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A “dyke” on a bike

January 16, 2009

Yesterday I rode around the city with my camera, stopping to take pictures every now and then. I wasn’t binding: I needed the full capacity of my lungs, plus I didn’t plan on meeting anyone. I guess I looked like a girl, because while I was stopped, a car went by and a kid shouted from the backseat: “torta!” Torta means cake in Spanish. In Argentina, it also means “dyke.”

For a second I was petrified, watching the car move away, the kid still looking at me through the back window. Then I waved. He waved back. I wasn’t offended by the remark; I consider it an honor to be compared to my dyke sisters (except for the whole being-a-woman part). Waving was a way of showing him that he hadn’t affected me; a way of showing him that, for some people, gay is okay. Plus, it’s a friendly gesture. You can’t stop hate with more hate.

But I wonder what his waving back meant. Was it another mean gesture? Why did he shout at me in the first place? Was he really homophobic, or was he just having fun without thinking about what he was saying? What did his parents do about it? Was he imitating them? If he was mimicking something he had seen, maybe he didn’t mean to hurt me —maybe he wasn’t thinking about my feelings at all— so maybe when I waved, he just responded to my friendliness.

This is the first time I’ve been called “dyke” while on my own. When I was with my (ex)girlfriend we used to hear it sometimes. But this kid didn’t see me with anybody, so he didn’t really know my orientation: it was gender-phobia more than homophobia.

I waved to prove that I hadn’t been affected; but on my way back, it was getting dark, and I pedaled faster whenever I crossed a group of young people, especially if they were mostly male (and therefore stronger than me). So homo-trans-phobia ended up causing ageism/sexism on my behalf. Where does the chain of fear stop?

6 Comments leave one →
  1. January 17, 2009 7:38 pm

    If you don’t mind me asking, how do you refer to yourself in Spanish? I live in the U.S. but I will be studying in Puerto Rico for the next few months and am not sure, as a transman who does not pass very well, if I should go ahead and use masculine endings or put up with people thinking I’m female for the sake of avoiding confusion and possible transphobia. Or perhaps the spanish-speaking trans community has invented gender-neutral endings? But that’s probably too much to hope for.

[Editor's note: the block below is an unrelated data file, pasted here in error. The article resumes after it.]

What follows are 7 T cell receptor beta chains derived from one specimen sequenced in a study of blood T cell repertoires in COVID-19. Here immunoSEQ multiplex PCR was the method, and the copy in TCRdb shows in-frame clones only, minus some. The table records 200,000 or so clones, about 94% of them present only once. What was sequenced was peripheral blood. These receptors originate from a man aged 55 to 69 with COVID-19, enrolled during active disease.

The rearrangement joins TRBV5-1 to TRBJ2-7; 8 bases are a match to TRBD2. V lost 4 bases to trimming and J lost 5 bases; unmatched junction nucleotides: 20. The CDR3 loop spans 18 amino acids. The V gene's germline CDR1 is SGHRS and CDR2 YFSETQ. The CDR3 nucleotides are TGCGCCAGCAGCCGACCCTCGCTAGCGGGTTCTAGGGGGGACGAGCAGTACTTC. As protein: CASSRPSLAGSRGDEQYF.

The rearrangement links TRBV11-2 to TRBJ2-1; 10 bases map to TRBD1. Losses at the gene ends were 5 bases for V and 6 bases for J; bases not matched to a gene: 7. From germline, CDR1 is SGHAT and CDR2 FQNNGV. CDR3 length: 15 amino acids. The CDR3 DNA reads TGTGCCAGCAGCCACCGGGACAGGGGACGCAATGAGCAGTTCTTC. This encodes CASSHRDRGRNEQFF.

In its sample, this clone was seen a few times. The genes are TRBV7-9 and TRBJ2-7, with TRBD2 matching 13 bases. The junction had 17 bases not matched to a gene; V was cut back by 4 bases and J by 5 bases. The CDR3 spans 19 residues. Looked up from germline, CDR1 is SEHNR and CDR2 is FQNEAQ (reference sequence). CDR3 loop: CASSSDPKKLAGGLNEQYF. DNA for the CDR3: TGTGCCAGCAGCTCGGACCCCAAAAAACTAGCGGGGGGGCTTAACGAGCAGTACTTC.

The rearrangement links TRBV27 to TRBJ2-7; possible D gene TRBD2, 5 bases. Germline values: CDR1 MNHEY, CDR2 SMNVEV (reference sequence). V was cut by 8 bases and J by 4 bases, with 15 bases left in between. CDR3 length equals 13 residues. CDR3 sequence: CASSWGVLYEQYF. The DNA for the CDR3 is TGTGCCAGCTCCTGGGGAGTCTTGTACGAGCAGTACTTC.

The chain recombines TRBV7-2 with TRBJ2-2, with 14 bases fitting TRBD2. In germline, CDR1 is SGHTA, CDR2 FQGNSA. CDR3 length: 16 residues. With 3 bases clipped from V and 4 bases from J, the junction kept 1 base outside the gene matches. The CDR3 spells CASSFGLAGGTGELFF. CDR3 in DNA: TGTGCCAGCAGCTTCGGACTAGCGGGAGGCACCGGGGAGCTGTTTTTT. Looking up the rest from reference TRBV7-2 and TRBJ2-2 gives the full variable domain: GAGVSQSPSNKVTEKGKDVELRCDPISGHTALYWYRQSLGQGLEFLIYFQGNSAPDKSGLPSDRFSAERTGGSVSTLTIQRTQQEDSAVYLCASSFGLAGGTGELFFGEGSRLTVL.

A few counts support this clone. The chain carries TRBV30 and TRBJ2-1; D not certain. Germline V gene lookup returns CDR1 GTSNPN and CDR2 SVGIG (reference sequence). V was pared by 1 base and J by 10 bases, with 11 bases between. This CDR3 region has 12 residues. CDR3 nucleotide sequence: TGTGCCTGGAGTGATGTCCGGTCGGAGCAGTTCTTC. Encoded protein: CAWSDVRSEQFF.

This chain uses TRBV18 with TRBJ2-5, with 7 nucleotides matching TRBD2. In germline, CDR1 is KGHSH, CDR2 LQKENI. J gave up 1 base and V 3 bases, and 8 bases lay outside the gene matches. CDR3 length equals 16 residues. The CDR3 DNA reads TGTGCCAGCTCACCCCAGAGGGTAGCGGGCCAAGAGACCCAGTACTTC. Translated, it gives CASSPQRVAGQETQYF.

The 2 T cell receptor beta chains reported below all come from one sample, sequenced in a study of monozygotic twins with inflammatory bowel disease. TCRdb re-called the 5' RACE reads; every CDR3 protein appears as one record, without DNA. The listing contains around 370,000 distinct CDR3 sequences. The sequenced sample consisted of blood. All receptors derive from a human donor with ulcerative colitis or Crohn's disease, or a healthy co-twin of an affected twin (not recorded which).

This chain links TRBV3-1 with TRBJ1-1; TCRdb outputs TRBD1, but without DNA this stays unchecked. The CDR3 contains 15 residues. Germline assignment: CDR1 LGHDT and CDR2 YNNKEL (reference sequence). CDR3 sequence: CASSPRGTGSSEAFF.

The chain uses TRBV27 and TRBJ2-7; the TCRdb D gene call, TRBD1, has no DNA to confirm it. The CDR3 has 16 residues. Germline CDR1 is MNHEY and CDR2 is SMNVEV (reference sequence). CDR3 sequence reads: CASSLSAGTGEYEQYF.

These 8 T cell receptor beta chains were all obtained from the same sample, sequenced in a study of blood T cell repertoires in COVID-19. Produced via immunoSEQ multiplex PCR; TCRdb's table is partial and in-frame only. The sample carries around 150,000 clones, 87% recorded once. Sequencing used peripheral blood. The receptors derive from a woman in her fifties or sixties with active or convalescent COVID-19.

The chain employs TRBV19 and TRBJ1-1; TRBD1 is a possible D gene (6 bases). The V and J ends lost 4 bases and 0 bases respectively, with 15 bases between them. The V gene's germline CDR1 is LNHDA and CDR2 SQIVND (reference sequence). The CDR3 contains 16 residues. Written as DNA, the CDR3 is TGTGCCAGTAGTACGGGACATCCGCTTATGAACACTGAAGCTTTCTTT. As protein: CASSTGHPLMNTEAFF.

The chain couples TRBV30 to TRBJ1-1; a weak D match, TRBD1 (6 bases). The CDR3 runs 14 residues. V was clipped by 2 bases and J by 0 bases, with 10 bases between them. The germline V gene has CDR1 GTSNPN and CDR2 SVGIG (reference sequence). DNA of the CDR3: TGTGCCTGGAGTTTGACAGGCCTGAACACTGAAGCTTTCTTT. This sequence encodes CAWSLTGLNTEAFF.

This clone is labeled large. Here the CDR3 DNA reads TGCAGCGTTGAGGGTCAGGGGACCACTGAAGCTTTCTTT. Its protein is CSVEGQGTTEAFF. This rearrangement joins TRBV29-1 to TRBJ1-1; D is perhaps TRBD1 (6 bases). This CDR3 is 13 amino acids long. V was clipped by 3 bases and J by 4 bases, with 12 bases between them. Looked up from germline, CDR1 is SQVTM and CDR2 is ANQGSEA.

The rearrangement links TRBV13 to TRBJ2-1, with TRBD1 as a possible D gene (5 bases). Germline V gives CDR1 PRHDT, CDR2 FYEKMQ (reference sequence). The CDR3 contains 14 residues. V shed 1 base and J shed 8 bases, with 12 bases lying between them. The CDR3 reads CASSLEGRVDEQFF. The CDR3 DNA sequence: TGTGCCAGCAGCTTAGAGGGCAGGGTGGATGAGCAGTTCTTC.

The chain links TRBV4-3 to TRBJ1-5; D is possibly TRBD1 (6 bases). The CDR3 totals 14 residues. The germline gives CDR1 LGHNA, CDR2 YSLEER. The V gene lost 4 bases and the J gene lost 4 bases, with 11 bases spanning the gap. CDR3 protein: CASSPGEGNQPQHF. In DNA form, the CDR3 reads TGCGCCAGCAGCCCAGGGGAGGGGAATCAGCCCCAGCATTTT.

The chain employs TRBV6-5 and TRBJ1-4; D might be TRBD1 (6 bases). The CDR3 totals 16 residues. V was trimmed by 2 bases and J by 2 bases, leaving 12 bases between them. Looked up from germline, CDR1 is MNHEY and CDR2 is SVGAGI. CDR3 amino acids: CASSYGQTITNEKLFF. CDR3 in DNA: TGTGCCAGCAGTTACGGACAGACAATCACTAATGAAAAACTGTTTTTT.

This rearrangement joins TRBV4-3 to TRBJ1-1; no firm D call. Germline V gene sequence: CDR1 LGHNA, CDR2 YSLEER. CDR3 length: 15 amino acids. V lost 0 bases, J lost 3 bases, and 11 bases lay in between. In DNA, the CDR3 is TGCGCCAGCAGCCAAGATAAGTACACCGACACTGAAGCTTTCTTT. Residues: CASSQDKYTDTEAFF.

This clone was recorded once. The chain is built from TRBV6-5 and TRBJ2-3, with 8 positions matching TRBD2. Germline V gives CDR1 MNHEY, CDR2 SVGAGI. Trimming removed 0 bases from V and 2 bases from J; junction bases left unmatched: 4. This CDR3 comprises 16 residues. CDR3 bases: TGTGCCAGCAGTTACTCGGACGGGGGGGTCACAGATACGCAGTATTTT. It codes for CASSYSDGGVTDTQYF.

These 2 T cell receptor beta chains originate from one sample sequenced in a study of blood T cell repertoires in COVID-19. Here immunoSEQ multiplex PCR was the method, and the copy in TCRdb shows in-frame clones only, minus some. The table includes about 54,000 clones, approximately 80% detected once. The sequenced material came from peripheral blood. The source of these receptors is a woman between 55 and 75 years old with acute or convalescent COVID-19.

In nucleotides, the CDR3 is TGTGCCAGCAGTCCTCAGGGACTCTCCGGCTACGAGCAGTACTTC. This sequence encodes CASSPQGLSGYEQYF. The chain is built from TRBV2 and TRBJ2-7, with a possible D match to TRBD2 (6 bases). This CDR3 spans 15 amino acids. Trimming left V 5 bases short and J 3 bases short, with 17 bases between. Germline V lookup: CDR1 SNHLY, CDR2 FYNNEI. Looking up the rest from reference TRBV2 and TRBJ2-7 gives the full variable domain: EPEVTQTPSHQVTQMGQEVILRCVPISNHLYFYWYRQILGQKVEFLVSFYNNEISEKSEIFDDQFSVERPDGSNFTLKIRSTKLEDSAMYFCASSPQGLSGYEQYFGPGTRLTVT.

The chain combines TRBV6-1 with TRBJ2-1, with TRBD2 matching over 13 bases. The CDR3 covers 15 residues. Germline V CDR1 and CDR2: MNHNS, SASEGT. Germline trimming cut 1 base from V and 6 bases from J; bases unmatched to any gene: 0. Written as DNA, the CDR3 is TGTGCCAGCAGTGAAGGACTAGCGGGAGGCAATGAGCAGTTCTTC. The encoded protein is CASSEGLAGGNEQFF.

2. genderkid permalink*
    January 17, 2009 8:10 pm

    I use masculine endings when referring to myself –estoy contento (I’m happy)–, but only in situations where I’m out as trans, or if I’m with strangers, since I pass pretty well.

    You say you don’t pass, but in Latin America, women are more feminine and there are less proud butch women, so it doesn’t even occur to people that a masculine-looking person could actually be female (I think). It depends on how manly you look, though: if people only realize you’re female after looking carefully at your chest, face, etc, then you should be fine: no one will double-check. In the US, lots of women might have short hair, but when I cut mine, people immediately started seeing me as male. This is just what I believe, though; get a second opinion if possible. Plus, Puerto Rico is probably different, since it has so much US influence. Maybe people are already used to masculine US females.

    I never know if I’m really passing, so if I’m talking to dangerous-seeming strangers, I avoid explicitly gendering myself: I don’t even use feminine endings, in case I am passing (then I’d be at risk for homophobia); besides, I hate using feminine endings for myself. I just avoid using words with endings: so instead of “estoy contento“, I’d say “estoy feliz”. Sometimes I end up saying really ungrammatical or weird sentences; but it works.

    Good luck in Puerto Rico! That sounds exciting.

  3. genderkid permalink*
    January 17, 2009 8:27 pm

    Oh, about gender-neutral endings: no one uses them in speech — although the ending vowel E has been suggested, instead of the feminine A or the masculine O.

    In writing, however, you might be familiar with the use of @ to mean a and o (“latin@s” instead of “latinas y latinos”). An alternative to @ is x –latinxs–, which I personally prefer because it includes alternative genders beyond A and O.

    • May 5, 2014 12:53 pm

      In Spain not many people use the @ symbol, though I have seen it in trans spaces. I always try to make my sentences avoiding any type of gendered words or I mix up different pronouns and endings in the same sentence. For some reason, it seems to confuse people.

  4. January 18, 2009 3:13 pm

    great post and I think you did the right thing. I once was called a faggot, and I responded yeah I am and PROUD. lol how can one respond to that when I took their insult and didn’t let it hurt me.

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  1. Answering “is that a boy or a girl?” « genderkid

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